Once you're finished with each of the story's levels, you'll head out onto the road. You won't drive, but watch as a red dotted line travels along the road to the next destination. Your car has a different chance of finding supplies and breaking down, as well as variable fuel consumption, depending on the path you choose: highway means the least gas, but highest chance of breaking down and least likely chance to scavenge for supplies. It doesn't really matter what you choose though, because the objectives for these even smaller maps are practically the same, and the levels repeat themselves ad nauseum. Here's how one road trip panned out for me:
First, we ran out of gas. We pulled over at a diner, and I ran around, avoiding walkers, collecting fuel cans. Then, the car broke down. We pulled over to the same diner, and I ran around, avoiding walkers, until I could collect an engine hose. Then, we had a chance to scavenge for supplies. I was given the choice to keep driving or pull over. I pulled over to the same diner.
You may have also noticed I said “we” above. That's because, as you progress, you can rescue other survivors. Before each mission, you can equip and send these survivors out to scavenge. I always chose to send them out for food, and by food I mean sports drinks, because sports drinks are nature's miracle cure for zombie wounds in this universe.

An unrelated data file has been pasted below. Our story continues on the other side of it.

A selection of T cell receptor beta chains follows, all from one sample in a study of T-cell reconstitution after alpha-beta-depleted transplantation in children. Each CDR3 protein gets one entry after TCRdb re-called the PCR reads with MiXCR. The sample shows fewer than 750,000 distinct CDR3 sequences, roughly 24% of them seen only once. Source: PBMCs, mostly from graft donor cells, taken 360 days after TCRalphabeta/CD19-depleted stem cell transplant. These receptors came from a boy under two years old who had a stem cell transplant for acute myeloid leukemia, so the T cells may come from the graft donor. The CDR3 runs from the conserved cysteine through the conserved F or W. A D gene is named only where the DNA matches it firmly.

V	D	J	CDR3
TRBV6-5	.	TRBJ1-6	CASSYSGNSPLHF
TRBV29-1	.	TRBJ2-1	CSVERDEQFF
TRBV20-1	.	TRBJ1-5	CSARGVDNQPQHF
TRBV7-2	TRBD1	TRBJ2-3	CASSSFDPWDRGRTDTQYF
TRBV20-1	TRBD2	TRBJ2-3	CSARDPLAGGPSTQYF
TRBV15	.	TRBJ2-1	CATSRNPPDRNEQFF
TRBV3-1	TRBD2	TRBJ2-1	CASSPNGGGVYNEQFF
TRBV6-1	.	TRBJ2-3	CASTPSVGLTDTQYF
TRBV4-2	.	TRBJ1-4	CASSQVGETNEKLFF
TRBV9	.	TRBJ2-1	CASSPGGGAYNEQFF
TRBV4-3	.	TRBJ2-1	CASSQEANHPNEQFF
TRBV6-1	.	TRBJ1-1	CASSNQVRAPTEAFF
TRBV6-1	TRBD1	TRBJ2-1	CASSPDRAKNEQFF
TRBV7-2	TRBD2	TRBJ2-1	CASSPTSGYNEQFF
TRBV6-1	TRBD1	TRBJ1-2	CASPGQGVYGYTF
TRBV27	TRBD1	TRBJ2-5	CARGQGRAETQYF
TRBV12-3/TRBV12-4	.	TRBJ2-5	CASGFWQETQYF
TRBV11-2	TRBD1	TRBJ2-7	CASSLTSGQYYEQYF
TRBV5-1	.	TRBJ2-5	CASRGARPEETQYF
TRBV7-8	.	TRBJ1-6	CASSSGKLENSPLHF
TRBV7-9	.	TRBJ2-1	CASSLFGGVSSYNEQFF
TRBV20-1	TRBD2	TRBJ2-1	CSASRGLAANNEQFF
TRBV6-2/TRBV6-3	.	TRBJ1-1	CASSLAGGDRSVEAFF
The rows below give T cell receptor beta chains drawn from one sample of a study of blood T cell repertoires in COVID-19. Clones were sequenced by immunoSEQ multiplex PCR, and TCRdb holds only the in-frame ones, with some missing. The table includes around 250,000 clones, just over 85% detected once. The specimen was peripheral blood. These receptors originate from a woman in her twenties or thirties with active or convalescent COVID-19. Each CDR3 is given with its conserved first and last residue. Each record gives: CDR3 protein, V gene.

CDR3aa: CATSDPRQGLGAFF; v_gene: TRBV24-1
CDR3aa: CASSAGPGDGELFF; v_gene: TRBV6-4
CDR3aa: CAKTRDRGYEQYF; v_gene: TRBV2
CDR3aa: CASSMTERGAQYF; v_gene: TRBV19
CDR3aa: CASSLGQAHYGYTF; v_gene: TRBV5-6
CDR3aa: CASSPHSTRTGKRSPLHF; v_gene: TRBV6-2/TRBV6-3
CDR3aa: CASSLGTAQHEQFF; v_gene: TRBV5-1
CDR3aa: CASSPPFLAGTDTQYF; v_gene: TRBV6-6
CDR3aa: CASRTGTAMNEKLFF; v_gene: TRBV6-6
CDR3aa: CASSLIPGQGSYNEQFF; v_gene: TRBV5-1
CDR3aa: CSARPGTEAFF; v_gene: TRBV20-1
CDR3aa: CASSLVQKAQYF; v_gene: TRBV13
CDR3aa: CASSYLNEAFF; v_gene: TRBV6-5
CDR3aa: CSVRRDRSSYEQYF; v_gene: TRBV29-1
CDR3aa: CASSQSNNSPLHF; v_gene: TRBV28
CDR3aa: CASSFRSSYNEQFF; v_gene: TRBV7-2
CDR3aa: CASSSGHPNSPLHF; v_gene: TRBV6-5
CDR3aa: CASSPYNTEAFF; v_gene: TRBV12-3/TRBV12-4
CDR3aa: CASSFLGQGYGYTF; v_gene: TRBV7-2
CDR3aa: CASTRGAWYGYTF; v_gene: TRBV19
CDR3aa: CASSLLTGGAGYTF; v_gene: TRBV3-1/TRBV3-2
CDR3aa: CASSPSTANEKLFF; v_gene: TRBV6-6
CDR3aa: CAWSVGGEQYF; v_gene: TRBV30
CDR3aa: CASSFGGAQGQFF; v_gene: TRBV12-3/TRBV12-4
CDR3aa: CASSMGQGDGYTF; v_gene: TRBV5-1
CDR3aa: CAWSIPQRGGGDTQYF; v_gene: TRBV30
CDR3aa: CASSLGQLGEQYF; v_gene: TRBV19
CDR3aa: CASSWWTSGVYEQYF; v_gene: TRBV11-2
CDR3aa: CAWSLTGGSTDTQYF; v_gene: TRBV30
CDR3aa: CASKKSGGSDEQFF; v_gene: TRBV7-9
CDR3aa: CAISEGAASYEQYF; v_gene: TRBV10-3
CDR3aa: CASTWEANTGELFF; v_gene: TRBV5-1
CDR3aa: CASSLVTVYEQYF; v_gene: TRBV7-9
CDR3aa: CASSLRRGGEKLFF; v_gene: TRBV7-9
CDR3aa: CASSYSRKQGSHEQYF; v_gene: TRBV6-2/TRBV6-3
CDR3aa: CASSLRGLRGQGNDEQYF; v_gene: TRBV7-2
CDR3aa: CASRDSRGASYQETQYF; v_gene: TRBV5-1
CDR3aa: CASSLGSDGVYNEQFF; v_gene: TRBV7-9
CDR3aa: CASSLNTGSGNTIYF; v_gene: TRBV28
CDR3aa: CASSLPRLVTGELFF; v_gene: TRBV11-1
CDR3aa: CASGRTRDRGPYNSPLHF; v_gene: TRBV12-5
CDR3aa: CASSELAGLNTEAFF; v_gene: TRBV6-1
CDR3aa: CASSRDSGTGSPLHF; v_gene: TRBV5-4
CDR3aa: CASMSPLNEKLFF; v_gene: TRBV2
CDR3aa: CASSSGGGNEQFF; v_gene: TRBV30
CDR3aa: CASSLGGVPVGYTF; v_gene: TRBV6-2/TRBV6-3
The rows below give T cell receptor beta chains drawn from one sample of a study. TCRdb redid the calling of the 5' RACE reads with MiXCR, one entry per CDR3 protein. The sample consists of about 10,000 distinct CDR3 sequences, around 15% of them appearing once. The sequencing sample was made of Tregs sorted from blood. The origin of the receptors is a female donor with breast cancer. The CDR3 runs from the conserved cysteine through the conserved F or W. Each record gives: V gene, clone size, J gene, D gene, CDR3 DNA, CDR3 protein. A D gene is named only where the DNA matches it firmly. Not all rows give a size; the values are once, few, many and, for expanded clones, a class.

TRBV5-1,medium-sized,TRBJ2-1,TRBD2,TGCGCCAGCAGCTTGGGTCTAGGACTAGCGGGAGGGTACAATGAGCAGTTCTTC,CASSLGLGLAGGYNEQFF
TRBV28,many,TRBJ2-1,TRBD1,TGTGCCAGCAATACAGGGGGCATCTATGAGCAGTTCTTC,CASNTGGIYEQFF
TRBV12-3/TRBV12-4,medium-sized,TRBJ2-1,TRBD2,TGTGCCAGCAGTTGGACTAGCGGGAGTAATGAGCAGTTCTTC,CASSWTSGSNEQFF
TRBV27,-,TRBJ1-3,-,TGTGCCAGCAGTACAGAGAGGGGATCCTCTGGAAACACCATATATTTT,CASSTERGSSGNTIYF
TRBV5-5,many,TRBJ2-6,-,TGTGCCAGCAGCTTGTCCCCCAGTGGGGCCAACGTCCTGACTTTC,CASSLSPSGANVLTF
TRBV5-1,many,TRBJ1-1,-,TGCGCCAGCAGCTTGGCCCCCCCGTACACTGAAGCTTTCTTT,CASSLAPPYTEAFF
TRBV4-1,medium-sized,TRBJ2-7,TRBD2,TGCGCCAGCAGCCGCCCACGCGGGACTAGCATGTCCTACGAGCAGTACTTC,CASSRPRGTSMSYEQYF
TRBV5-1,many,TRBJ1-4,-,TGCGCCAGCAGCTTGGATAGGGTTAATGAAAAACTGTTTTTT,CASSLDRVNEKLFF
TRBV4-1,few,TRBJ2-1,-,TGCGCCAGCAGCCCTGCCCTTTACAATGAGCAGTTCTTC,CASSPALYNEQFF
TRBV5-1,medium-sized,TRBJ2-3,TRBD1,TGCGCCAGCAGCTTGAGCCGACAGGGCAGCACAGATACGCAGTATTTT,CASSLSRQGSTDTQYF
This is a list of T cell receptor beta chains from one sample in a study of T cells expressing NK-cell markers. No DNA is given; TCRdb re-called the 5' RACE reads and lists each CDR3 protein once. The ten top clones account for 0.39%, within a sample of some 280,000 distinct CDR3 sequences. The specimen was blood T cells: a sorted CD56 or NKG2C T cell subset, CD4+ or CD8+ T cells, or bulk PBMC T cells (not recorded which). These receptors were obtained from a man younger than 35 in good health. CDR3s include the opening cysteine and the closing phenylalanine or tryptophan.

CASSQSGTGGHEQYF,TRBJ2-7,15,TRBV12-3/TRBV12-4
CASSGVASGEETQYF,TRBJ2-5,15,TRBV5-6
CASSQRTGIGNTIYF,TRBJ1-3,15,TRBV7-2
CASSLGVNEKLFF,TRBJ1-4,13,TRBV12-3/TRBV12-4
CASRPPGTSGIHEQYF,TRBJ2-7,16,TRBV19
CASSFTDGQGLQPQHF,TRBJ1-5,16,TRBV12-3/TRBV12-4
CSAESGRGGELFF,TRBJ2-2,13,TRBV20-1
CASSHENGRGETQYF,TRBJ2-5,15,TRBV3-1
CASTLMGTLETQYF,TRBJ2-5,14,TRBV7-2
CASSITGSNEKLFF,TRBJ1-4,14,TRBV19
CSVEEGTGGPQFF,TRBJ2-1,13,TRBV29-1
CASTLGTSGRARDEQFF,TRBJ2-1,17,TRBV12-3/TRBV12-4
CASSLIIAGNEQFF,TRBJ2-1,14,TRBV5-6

Don't get too attached to your survivors – not that the game gives them any kind of personality in the first place – because your car has only three seats, damn it, and there is just no way Billy is gonna squeeze in here with us. So yes, if you pick up a survivor and you're already full, you'll have to choose who gets left behind. There's no ceremony, no heart-wrenching decision, just a dismiss button. I imagine Daryl being all, “see you later, good luck and all that, lol” and then the group is gone, leaving the wounded grandmother to fend for herself, because I really needed those rations.
Undeath before this
This would be more forgivable in a $15 downloadable title, but as a $50 game you can find in your local GameStop, Best Buy, Walmart and other retailers, it's indefensible. I rented the game for two nights, which cost me $5, and I still barely feel as though I got my money's worth.